Photo credit to wsoctv.com
Why did the Pennsylvania school stabbing happen?
It was the groggy beginning of a new school day at Franklin Regional High School in Murrysville, Pennsylvania. Students milled through the hallways, working their way to morning classes. But suddenly all sleep was wiped from their faces as screams were heard, followed by a mass of students rushing away from something-or someone.
What was happening? A fist fight, as one student thought at first? Or did someone have a gun? A slash of a bloody blade revealed the truth, as one student was viciously stabbed in the gut. The blade-one of two 8-inch kitchen knives wielded by the attacker-found more targets as he ran down the hallways, slashing at whoever came too close, including a security guard. But the rampage did not last long. 60 year old assistant principal Samuel King, who came upon the attacker, rushed him and pinned him to the ground, with the help of another boy. After five minutes of brutality, it was over.
Of the 1,200 or so children at Franklin Regional High, 23 were injured, not including the security guard. Four were in critical condition following the attack. Thankfully, no one was killed. However, some of the injuries were severe. One boy suffered a stab wound that punctured his liver, diaphragm, and several major blood vessels, just missing his heart and aorta.
The attacker, 16 year old Alex Hribal, a sophomore at the school, is in custody. Police are still searching for a motive. In most cases like this, as in mass shootings, the attacker has often been a victim himself, a victim of bullying and constant harassment. As far as authorities know at the time I write this, that may not be the case. "I know the issue of bullying has been brought up but his attorney has even said ... that bullying is not part of this and we have no evidence or reason to believe that it is," said Murrysville Police Chief Thomas Seefeld, according to Fox News.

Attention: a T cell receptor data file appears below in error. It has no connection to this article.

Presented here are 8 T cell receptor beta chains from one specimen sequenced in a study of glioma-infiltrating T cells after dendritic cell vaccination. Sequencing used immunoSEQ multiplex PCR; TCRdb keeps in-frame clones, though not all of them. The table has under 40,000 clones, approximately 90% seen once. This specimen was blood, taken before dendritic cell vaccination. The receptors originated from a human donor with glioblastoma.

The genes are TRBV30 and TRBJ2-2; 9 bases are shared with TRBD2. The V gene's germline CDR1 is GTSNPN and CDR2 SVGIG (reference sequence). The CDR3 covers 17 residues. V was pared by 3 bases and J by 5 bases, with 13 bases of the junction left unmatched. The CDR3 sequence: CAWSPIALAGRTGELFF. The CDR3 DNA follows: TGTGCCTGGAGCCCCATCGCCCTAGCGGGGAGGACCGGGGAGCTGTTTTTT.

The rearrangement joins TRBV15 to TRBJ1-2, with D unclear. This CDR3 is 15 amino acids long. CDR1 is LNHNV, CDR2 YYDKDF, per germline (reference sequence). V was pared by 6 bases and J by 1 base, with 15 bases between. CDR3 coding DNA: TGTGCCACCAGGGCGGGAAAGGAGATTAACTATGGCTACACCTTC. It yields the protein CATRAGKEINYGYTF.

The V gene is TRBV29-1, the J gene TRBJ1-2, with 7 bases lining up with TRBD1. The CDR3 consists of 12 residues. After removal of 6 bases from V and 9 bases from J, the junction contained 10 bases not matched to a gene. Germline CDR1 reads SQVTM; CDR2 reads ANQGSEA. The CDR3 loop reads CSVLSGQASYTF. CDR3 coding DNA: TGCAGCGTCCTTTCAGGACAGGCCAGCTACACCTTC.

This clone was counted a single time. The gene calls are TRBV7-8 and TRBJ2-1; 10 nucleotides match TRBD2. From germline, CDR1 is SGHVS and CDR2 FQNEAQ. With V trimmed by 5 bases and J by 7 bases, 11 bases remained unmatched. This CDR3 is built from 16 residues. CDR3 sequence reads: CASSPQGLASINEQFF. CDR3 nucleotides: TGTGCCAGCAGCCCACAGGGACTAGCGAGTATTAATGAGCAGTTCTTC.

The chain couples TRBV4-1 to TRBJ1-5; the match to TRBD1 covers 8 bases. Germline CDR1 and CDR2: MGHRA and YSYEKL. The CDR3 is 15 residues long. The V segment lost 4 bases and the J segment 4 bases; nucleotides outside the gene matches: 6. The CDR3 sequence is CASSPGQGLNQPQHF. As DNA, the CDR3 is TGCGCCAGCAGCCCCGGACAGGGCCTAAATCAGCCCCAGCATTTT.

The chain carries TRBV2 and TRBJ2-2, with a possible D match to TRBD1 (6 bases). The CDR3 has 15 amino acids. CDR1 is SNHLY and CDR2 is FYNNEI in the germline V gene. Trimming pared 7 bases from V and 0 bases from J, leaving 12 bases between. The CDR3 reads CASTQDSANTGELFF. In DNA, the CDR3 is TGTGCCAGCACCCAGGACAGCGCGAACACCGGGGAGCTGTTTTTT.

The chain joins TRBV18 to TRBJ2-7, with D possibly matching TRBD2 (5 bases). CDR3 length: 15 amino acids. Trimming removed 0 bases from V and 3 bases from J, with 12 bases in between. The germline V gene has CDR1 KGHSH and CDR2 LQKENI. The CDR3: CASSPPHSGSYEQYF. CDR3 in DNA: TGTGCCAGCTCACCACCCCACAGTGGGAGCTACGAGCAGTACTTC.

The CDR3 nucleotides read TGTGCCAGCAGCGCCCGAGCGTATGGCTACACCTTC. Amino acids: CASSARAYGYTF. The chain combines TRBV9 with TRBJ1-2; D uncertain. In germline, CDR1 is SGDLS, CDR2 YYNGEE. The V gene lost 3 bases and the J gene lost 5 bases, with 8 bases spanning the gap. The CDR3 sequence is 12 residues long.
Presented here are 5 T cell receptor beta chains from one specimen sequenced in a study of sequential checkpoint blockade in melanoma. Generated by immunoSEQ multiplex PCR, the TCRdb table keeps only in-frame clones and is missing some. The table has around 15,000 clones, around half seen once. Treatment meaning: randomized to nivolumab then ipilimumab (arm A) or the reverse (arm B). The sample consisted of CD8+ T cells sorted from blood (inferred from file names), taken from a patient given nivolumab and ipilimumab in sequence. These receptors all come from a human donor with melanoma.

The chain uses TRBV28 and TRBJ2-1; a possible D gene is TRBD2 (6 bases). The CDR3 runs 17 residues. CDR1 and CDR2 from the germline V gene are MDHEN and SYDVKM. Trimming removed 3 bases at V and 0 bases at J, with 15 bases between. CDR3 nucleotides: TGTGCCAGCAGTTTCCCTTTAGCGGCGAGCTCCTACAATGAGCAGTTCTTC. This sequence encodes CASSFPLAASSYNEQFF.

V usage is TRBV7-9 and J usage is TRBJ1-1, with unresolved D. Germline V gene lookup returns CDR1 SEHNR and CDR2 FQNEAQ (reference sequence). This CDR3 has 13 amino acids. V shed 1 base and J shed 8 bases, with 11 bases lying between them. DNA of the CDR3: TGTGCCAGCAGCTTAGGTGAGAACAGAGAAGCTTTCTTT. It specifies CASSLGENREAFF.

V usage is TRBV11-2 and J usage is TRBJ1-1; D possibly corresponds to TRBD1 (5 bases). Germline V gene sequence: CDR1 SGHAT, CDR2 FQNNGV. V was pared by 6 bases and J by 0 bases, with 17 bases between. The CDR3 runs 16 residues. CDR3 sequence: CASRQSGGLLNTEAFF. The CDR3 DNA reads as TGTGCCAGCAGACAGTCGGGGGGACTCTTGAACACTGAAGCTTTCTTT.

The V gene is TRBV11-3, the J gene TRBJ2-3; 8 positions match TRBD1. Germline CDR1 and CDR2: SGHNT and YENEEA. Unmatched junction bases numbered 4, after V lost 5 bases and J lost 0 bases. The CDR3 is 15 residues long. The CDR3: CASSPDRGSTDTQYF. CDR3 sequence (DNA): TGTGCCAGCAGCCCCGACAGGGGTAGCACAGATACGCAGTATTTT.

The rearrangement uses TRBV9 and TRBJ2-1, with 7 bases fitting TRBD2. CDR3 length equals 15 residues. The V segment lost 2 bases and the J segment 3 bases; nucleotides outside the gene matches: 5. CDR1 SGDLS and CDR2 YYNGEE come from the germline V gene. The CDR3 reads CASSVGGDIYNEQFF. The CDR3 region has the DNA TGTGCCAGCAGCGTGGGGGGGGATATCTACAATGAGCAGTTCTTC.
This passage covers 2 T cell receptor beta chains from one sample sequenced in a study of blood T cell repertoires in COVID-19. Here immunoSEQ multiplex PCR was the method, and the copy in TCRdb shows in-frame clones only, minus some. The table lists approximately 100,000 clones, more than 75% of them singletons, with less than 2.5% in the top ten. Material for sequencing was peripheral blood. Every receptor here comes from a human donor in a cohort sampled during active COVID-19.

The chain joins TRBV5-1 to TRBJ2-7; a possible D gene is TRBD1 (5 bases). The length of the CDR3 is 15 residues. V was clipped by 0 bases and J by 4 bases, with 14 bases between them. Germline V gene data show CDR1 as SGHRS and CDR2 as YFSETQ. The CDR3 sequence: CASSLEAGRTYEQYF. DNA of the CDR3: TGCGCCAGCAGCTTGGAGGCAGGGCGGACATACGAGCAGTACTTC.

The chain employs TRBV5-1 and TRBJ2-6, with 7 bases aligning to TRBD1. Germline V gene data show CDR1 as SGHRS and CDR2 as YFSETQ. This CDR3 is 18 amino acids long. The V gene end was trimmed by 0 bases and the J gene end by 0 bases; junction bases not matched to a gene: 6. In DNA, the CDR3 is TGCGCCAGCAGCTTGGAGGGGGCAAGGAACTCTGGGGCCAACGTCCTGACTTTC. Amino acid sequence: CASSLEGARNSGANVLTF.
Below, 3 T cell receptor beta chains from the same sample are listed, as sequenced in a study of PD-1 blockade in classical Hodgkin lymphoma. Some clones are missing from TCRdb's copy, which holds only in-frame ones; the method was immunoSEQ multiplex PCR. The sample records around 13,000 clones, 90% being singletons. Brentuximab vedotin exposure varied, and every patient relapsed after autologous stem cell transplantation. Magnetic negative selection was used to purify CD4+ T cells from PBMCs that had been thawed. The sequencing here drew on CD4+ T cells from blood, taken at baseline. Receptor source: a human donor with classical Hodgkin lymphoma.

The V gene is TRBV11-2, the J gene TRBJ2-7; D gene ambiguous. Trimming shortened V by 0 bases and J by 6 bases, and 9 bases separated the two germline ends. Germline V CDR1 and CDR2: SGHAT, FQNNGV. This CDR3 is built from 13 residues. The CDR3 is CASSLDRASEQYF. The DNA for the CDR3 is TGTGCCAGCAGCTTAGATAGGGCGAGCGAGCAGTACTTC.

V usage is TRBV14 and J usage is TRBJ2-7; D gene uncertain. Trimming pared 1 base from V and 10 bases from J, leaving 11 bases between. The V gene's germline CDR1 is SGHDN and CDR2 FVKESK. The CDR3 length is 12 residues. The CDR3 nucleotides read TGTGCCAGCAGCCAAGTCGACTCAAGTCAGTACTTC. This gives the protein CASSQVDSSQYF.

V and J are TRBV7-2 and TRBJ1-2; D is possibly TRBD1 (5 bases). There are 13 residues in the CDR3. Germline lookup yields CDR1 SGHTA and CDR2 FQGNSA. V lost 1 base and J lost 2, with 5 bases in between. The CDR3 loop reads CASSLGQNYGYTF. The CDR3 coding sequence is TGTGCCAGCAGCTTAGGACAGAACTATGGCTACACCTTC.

What could have made this child lash out the way he did, if not bullying? The boy-small, pale-skinned, and slender-was described by classmates as being very quiet and shy. He was also described as being a nice kid. Nice, but mostly a "shadow in the hallways," as classmate Kaitlyn Pepper told USA Today, perhaps unnoticed by the majority of his peers. Did this feeling of invisibility have something to do with it? Perhaps, but it had to have been something at a deeper level.
During the attack, Hribal had a blank look on his face, bereft of what one would expect to be there. There was no anger, hate, or anything of the sort. Just that same blank stare. After being placed into custody, he said something to the effect of "I just want to die."
Hribal, who was apparently raised in a very close, loving family, was not the kind of person a casual observer would label as a potential killer. Pending a psychological review, the exact nature of his mental illness-whatever that may be-is unknown. The "shadow in the hallway" is still obscured by mystery.